This paper presents results from a few tactile sensors we have designed and fabricated. These sensors are based on a
common approach that consists of placing a sheet of piezoresistive material on the top of a set of electrodes. If a force is
exerted against the surface of the so obtained sensor, the contact area between the electrodes and the piezoresistive material
changes. Therefore, the resistance at the interface changes. This is exploited as transconduction principle to measure forces
and build advanced tactile sensors. For this purpose, we use a thin film of conductive polymers as the piezoresistive material.
Specifically, a conductive water-based ink of these polymers is deposited by spin coating on a flexible plastic sheet,
giving as a result a smooth, homogeneous and conducting thin film on it. The main interest in this procedure is it is cheap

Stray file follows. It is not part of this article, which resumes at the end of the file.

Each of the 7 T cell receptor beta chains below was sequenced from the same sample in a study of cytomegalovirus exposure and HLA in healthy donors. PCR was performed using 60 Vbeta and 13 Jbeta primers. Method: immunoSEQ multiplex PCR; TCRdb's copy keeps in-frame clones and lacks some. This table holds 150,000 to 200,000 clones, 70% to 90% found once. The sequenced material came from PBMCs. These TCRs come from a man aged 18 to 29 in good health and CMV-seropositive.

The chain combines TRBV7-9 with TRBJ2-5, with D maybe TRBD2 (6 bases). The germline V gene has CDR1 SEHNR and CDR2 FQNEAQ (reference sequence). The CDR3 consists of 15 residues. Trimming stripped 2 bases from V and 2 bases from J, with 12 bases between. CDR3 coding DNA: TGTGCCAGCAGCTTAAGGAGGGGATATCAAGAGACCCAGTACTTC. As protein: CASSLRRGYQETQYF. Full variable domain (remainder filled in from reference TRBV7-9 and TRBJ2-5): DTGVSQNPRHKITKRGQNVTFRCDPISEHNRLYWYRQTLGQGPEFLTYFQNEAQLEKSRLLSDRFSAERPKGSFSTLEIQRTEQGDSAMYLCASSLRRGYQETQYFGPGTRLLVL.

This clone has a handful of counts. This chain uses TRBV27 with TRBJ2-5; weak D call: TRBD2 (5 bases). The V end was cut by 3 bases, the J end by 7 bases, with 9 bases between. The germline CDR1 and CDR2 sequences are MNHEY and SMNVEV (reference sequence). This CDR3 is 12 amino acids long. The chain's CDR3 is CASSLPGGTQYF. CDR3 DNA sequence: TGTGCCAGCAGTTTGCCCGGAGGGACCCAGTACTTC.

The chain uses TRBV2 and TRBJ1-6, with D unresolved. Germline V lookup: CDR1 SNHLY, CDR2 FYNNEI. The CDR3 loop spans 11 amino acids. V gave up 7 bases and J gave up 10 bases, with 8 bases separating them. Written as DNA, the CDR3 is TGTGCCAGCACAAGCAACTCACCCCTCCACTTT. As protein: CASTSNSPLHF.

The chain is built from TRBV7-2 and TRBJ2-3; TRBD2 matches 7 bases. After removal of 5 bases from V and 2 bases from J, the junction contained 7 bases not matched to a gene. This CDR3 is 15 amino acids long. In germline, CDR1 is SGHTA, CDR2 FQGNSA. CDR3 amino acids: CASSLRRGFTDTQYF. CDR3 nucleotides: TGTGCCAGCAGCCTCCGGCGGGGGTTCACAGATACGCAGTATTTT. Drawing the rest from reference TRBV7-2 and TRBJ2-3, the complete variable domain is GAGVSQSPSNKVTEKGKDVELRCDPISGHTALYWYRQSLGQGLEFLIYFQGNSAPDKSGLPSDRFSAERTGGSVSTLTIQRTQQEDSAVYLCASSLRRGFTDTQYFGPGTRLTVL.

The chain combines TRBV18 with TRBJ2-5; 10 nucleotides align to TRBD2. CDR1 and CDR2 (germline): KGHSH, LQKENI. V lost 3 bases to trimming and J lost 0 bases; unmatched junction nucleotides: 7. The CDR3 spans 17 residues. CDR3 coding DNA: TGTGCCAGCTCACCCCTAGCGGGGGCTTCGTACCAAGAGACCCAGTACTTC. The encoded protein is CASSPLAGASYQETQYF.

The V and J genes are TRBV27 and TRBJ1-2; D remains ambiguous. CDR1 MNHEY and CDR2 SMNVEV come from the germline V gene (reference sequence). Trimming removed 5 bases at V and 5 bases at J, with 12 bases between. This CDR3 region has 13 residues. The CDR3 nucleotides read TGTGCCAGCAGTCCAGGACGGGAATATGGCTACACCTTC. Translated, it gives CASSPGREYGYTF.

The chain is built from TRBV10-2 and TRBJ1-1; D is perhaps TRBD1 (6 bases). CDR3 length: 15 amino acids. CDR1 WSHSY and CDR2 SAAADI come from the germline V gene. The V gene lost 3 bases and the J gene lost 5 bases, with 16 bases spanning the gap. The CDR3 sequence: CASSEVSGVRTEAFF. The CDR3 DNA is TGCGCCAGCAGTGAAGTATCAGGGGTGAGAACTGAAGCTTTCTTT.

and it allows the fabrication of flexible and low cost tactile sensors. In this work we present results from sensors made with
two technologies. First, we have used a Printed Circuit Board technology to fabricate the set of electrodes and addressing
tracks. Then we have placed the flexible plastic sheet with the conductive polymer film on them to obtain the sensor. The
result is a simple, flexible tactile sensor. In addition to these sensors on PCB, we have proposed, designed and fabricated
sensors with a screen printing technology. In this case, the set of electrodes and addressing tracks are made by printing an
ink based on silver nanoparticles. There is a very interesting difference with the other sensors, that consists of the use of an
elastomer as insulation material between conductive layers. Besides of its role as insulator, this elastomer allows the modification
of the force versus resistance relationship. It also improves the dynamic response of the sensor because it implements
a restoration force that helps the sensor to relax quicker when the force is taken off.